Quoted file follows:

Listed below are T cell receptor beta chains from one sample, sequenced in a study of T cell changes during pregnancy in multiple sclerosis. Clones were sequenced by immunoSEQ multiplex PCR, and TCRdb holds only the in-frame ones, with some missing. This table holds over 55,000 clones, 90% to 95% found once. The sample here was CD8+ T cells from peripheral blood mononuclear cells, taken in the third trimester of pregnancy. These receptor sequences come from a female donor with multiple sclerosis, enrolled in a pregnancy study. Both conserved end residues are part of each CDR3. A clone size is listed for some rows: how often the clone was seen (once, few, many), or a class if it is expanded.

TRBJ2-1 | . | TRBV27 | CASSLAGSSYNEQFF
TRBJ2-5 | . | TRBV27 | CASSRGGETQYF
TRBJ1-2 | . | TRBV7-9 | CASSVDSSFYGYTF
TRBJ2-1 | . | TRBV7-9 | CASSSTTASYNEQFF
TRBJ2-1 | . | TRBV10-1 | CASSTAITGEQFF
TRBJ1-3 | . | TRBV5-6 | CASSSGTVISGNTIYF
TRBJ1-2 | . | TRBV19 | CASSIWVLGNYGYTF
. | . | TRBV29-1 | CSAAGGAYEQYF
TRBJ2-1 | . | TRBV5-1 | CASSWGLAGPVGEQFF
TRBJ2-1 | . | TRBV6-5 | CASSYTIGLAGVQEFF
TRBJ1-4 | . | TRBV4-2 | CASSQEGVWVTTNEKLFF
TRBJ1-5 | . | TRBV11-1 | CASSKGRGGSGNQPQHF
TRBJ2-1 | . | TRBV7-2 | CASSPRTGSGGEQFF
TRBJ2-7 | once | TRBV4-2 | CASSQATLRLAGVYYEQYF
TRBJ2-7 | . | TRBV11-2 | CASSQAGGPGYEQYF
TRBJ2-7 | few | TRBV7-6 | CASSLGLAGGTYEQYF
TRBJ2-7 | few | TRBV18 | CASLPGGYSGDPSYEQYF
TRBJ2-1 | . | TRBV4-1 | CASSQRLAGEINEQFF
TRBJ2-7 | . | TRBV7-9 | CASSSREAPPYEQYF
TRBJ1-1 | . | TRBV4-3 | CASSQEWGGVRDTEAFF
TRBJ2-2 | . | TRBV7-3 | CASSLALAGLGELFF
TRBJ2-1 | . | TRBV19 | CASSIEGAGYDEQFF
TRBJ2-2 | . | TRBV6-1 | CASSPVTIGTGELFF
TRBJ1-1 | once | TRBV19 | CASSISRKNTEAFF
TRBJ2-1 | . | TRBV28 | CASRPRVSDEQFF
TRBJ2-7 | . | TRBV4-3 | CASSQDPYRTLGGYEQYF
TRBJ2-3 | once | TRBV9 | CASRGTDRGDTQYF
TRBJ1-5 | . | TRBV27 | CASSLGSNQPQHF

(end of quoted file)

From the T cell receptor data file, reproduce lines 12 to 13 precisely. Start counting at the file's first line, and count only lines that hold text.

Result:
TRBJ1-4 | . | TRBV4-2 | CASSQEGVWVTTNEKLFF
TRBJ1-5 | . | TRBV11-1 | CASSKGRGGSGNQPQHF